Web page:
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Star of Tupac Shakur inspired Broadway musical defends rapper’s controversial legacy

Holler If Ya Hear Me Palace Theatre

On the “A” w/Souleo…

It is the presence of strong women in the Broadway musical, ‘Holler If Ya Hear Me’ that attracted Saycon Sengbloh to be part of the cast and serves as a reminder of one usually overlooked facet of Tupac Shakur’s enduring legacy: his female empowerment anthems. The production, currently playing at the Palace Theatre uses Tupac Shakur’s music to frame the non-autobiographical story of an ex-offender John (Saul Williams) who returns home to a community plagued by poverty, joblessness and violence. Sengbloh plays the role of Corrine, the ex-girlfriend of John who tries to steer him away from the wrong path.

“I think the female voice in this production is very important,” said Sengbloh. “With my character, I inspire men in the play to see that you can choose to love your brothers and sisters by not harming them.”

Although the musical is centered on a man, throughout are performances of several of Shakur’s songs about the struggles and triumphs of women such as “Brenda’s Got a Baby,” “Keep Ya Head Up” and “Dear Mama.” For Sengbloh, the fact that a man who was found guilty of sexually abusing a woman created these songs doesn’t detract from the power of the late rapper’s lyrics.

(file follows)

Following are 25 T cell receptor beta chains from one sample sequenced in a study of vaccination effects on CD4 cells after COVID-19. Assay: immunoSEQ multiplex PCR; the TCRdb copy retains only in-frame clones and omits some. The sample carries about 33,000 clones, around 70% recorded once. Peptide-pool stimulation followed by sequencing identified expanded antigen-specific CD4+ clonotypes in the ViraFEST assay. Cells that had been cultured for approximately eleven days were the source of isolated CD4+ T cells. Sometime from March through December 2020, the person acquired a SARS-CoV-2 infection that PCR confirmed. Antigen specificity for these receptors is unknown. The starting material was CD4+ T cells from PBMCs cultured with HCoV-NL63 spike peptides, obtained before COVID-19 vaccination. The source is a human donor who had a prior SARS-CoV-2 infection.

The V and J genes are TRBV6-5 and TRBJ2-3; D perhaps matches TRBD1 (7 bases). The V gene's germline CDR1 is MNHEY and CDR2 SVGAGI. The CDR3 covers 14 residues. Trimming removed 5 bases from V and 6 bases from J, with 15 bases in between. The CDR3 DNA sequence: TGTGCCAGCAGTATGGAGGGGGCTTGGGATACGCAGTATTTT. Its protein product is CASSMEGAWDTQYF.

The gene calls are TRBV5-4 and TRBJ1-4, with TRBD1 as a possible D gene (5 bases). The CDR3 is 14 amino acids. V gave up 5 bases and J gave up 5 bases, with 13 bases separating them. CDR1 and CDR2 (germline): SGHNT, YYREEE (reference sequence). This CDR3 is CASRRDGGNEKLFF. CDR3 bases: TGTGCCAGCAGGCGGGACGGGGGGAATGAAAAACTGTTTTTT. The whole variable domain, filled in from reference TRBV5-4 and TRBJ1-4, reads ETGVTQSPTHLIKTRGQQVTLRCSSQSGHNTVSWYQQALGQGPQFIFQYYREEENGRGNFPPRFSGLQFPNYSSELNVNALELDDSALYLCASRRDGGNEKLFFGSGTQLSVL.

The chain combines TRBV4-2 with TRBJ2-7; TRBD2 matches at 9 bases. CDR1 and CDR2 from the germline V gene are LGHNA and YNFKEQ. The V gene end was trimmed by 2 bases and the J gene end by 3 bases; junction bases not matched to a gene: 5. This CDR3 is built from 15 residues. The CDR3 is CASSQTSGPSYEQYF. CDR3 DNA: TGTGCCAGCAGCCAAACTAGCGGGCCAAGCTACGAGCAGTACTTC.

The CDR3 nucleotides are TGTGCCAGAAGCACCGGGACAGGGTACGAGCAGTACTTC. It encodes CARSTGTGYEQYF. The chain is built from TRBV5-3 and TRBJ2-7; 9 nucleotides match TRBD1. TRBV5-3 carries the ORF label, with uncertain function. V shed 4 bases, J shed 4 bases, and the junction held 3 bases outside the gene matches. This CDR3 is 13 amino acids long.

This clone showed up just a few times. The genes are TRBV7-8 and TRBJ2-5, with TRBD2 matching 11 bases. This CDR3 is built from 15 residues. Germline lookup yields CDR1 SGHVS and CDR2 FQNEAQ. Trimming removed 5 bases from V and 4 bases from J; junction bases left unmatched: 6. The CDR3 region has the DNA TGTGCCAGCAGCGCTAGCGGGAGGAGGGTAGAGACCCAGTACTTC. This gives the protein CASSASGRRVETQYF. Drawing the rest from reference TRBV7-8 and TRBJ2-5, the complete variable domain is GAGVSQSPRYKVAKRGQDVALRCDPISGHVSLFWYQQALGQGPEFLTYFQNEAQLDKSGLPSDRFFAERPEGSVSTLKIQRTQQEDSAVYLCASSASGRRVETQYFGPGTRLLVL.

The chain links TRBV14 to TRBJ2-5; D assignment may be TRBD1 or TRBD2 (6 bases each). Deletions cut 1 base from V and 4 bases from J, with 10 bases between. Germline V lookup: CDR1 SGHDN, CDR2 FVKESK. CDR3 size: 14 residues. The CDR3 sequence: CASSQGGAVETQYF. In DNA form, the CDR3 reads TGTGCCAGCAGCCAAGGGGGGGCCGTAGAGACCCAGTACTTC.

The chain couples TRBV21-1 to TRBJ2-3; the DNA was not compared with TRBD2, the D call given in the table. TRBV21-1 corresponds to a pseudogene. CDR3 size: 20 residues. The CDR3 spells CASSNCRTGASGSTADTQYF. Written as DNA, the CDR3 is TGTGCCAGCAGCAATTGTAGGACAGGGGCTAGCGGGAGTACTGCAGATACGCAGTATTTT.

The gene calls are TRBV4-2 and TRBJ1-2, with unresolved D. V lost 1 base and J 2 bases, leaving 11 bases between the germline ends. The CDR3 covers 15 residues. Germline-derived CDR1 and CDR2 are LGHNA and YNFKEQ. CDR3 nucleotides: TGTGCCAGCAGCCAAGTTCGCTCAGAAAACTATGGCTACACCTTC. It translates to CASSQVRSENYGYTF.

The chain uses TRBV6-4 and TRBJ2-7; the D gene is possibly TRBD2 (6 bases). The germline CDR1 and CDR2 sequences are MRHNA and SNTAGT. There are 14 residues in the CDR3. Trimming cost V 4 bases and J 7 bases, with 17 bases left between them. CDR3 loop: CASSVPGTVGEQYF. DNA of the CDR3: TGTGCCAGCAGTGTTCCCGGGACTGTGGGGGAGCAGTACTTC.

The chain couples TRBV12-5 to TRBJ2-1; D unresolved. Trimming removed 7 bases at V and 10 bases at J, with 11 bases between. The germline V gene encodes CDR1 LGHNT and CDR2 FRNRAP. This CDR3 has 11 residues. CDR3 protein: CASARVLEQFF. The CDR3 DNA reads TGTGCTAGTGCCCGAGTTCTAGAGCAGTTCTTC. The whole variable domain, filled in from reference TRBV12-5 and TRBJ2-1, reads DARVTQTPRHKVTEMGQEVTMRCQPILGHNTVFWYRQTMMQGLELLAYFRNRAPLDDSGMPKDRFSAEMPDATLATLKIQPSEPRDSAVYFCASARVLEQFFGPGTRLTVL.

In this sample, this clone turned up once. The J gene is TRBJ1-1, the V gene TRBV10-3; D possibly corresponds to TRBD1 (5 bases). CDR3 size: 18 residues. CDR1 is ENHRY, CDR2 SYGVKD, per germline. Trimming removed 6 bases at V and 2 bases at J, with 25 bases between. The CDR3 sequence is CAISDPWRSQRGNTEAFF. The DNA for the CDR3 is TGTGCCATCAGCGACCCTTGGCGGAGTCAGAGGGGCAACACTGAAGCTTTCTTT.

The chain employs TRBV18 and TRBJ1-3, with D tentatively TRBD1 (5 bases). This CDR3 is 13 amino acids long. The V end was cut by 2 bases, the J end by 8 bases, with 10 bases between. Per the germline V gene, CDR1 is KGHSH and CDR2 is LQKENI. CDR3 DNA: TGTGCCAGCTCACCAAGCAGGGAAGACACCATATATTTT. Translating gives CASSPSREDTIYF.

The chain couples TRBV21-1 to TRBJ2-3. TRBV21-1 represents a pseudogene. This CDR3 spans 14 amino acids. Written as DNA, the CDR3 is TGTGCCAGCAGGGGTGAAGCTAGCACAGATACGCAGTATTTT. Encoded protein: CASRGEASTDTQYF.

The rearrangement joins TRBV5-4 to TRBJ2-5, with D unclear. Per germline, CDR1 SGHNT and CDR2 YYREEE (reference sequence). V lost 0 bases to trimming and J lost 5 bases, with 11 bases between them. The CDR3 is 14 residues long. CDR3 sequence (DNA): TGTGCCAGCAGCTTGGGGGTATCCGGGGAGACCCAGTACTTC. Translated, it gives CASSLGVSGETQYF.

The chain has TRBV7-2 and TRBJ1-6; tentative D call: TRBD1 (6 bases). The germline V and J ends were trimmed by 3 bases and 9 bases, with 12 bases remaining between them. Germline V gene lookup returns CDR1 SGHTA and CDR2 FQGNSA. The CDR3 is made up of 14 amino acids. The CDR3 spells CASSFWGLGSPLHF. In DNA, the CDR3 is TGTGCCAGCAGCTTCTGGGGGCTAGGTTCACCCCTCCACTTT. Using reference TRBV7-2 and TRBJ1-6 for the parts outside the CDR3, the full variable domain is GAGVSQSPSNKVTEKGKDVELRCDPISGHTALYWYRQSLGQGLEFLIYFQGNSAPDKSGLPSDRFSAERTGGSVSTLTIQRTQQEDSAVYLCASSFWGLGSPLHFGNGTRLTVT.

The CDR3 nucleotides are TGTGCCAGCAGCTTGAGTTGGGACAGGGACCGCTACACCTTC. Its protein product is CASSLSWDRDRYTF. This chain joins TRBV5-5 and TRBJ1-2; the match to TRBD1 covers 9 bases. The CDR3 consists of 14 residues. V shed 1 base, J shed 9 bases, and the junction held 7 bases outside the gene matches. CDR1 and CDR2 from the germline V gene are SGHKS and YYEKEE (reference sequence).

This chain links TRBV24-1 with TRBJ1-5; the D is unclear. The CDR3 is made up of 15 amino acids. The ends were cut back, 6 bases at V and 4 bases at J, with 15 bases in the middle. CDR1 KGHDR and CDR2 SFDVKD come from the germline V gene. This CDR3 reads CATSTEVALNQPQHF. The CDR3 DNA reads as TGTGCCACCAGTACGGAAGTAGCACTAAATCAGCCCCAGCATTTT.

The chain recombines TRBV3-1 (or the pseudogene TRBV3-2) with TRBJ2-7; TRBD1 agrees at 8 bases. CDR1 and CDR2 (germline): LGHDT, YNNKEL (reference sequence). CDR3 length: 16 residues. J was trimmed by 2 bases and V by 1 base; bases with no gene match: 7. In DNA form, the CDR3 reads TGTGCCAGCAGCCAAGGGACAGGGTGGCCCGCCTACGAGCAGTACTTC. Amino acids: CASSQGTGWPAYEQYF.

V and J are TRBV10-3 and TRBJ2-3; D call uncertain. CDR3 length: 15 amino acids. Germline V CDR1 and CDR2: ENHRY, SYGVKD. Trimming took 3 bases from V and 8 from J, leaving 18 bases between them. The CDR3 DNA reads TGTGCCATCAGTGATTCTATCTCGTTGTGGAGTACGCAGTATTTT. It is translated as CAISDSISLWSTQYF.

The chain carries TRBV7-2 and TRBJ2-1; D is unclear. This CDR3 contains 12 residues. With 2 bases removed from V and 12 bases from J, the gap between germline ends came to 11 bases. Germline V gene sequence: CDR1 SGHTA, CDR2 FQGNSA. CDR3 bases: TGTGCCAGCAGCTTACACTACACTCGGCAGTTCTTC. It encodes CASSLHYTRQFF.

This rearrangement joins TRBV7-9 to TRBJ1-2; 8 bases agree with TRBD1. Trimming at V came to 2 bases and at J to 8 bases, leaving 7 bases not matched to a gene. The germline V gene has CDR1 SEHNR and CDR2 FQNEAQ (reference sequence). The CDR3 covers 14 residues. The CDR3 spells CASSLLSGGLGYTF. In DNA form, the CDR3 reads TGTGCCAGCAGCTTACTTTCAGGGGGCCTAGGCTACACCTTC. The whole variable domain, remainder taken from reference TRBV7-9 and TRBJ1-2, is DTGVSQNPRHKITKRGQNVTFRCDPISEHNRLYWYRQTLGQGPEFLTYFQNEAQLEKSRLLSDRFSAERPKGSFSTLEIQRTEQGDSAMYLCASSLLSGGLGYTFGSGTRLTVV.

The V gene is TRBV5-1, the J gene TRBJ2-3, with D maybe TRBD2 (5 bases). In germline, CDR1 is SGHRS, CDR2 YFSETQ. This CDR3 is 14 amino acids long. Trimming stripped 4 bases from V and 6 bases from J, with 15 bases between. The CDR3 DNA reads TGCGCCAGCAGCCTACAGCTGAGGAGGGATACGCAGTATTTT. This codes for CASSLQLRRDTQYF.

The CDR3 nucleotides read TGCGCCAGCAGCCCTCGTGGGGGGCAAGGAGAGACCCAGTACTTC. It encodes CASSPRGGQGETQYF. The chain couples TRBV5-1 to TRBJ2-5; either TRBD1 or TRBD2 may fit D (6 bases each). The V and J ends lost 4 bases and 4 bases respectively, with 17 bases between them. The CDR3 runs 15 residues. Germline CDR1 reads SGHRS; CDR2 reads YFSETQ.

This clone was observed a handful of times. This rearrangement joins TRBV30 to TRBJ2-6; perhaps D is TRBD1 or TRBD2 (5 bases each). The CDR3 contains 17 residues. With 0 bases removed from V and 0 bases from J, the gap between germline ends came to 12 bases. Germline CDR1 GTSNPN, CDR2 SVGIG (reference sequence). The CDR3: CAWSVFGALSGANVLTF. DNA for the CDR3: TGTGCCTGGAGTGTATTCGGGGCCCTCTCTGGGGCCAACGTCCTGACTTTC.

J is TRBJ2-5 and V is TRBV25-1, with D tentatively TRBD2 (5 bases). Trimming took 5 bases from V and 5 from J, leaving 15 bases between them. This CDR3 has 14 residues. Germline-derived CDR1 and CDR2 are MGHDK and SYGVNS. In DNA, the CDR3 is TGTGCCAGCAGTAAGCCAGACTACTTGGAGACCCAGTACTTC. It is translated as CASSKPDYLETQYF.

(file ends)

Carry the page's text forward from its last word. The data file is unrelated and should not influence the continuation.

“I won’t defend or make excuses regarding his innocence but an entire group of teenagers were moved to not have unprotected sex by ‘Brenda’s Got a Baby.’ I won’t remove that song from their ears because of an issue that happened at another time. I do believe everyone should be allowed an opportunity for redemption.”

Off the stage, Sengbloh is creating her own music to touch listeners, as heard here.

Eriq La Salle takes artistic control while giving back

Eriq La Salle at Bronx Charter School for the Arts' annual art auction/Courtesy of PR Noir

Eriq La Salle at Bronx Charter School for the Arts’ annual art auction/Courtesy of PR Noir

After memorable roles in everything from the big screen classic Coming to America to the hit television series “ER,” Eriq La Salle is finally where he should be. And that place is either behind a desk or in the director’s chair as he balances career reinvention as an author and director.

To read the entire column click here.

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